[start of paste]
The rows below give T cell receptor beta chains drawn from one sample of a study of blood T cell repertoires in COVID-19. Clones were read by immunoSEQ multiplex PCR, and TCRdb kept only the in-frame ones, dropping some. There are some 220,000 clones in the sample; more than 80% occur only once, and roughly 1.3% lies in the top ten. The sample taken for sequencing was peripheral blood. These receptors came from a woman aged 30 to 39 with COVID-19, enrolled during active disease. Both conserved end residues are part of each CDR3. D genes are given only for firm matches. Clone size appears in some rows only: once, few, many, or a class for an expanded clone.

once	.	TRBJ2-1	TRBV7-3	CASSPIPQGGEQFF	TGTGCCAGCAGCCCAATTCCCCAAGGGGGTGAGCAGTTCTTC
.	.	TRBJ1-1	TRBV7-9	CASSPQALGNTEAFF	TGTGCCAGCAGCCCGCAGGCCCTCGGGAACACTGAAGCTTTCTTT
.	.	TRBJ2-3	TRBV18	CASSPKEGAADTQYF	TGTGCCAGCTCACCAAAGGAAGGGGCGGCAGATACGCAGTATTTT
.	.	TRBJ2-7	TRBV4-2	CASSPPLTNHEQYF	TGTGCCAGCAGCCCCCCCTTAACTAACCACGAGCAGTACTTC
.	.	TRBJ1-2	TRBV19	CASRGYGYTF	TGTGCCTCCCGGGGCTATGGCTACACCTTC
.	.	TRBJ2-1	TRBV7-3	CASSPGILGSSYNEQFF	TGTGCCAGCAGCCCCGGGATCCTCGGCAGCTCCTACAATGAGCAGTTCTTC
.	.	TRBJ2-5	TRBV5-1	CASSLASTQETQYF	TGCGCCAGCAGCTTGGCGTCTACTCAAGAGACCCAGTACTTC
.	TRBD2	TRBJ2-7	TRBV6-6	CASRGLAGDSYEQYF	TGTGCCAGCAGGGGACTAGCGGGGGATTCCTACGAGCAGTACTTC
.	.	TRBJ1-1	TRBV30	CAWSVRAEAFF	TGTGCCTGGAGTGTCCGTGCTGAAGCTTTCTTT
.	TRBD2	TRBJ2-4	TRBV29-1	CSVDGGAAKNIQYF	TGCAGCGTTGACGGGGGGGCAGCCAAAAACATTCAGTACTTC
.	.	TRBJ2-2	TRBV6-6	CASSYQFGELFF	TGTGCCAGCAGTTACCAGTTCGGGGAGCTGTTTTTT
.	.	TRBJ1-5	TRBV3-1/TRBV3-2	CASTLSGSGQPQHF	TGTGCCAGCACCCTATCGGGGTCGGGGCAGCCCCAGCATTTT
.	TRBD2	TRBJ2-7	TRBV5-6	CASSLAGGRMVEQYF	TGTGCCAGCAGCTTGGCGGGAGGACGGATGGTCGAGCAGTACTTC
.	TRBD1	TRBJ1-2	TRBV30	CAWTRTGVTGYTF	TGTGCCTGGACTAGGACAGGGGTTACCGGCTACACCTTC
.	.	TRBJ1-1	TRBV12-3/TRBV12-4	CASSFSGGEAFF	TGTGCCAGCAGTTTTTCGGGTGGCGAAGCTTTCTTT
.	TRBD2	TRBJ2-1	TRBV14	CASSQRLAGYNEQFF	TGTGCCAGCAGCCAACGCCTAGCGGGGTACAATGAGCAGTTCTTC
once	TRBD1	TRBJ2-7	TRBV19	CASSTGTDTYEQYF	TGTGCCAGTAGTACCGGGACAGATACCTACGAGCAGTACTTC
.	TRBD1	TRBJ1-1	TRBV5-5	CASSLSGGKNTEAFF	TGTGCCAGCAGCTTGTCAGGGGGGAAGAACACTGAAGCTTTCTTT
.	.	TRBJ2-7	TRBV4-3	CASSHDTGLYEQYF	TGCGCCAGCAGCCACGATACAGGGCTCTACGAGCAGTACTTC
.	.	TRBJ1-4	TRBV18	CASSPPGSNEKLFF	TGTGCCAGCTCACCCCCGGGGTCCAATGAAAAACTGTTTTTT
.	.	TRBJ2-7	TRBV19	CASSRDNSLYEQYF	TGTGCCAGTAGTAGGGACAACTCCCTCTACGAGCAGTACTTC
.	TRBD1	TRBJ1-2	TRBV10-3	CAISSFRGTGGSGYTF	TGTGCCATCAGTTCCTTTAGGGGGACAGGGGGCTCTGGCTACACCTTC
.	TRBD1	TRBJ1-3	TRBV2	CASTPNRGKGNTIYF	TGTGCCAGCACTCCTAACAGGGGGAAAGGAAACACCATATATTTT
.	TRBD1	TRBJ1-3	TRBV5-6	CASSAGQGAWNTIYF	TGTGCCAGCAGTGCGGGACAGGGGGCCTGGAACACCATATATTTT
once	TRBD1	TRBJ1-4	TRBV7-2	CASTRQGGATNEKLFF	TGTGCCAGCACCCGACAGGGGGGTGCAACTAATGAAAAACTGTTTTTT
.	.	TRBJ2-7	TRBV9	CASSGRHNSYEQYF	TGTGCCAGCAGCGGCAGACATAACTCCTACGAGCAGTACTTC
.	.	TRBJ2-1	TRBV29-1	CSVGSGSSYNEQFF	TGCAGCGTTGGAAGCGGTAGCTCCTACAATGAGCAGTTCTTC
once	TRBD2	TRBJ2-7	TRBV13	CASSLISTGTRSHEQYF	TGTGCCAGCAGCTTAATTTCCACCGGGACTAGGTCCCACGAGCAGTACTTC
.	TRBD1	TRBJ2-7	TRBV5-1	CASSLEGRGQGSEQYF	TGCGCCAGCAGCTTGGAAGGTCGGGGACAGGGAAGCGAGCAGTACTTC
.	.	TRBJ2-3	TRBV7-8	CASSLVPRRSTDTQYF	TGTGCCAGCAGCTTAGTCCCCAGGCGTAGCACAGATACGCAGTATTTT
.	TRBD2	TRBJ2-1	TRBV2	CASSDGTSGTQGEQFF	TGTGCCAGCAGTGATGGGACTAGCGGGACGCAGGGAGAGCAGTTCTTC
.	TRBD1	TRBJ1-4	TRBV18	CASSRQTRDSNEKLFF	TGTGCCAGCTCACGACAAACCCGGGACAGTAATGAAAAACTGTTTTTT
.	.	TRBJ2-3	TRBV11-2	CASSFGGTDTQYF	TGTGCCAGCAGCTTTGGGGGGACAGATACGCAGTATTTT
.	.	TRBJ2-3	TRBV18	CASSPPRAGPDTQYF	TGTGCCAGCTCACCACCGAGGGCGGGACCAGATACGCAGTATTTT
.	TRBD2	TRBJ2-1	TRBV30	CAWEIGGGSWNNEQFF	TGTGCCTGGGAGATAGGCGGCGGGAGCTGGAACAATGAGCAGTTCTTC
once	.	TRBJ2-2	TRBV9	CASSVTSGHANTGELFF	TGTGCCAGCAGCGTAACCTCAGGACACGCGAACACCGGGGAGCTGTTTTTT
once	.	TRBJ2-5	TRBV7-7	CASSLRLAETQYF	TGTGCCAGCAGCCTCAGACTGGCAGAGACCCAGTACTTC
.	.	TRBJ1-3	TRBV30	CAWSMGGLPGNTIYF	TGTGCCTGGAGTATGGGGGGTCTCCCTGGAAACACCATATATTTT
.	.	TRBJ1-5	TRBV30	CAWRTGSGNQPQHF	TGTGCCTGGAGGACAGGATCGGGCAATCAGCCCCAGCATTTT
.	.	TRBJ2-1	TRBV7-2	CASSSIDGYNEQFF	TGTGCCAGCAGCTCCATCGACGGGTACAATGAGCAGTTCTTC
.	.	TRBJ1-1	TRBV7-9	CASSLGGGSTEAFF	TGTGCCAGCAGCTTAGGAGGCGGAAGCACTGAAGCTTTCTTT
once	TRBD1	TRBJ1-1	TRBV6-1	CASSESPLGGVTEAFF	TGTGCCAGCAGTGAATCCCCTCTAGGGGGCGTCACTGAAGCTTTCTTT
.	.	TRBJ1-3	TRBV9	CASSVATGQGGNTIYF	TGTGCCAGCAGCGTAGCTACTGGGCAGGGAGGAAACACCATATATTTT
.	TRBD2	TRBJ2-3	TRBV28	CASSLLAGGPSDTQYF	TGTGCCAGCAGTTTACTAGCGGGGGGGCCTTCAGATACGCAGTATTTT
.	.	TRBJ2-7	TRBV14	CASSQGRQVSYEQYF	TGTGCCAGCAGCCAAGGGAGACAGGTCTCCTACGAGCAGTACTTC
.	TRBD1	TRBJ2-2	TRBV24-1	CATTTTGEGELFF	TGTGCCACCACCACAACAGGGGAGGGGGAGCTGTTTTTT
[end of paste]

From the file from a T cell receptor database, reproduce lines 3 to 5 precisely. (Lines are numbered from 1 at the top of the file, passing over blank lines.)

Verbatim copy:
.	.	TRBJ1-1	TRBV7-9	CASSPQALGNTEAFF	TGTGCCAGCAGCCCGCAGGCCCTCGGGAACACTGAAGCTTTCTTT
.	.	TRBJ2-3	TRBV18	CASSPKEGAADTQYF	TGTGCCAGCTCACCAAAGGAAGGGGCGGCAGATACGCAGTATTTT
.	.	TRBJ2-7	TRBV4-2	CASSPPLTNHEQYF	TGTGCCAGCAGCCCCCCCTTAACTAACCACGAGCAGTACTTC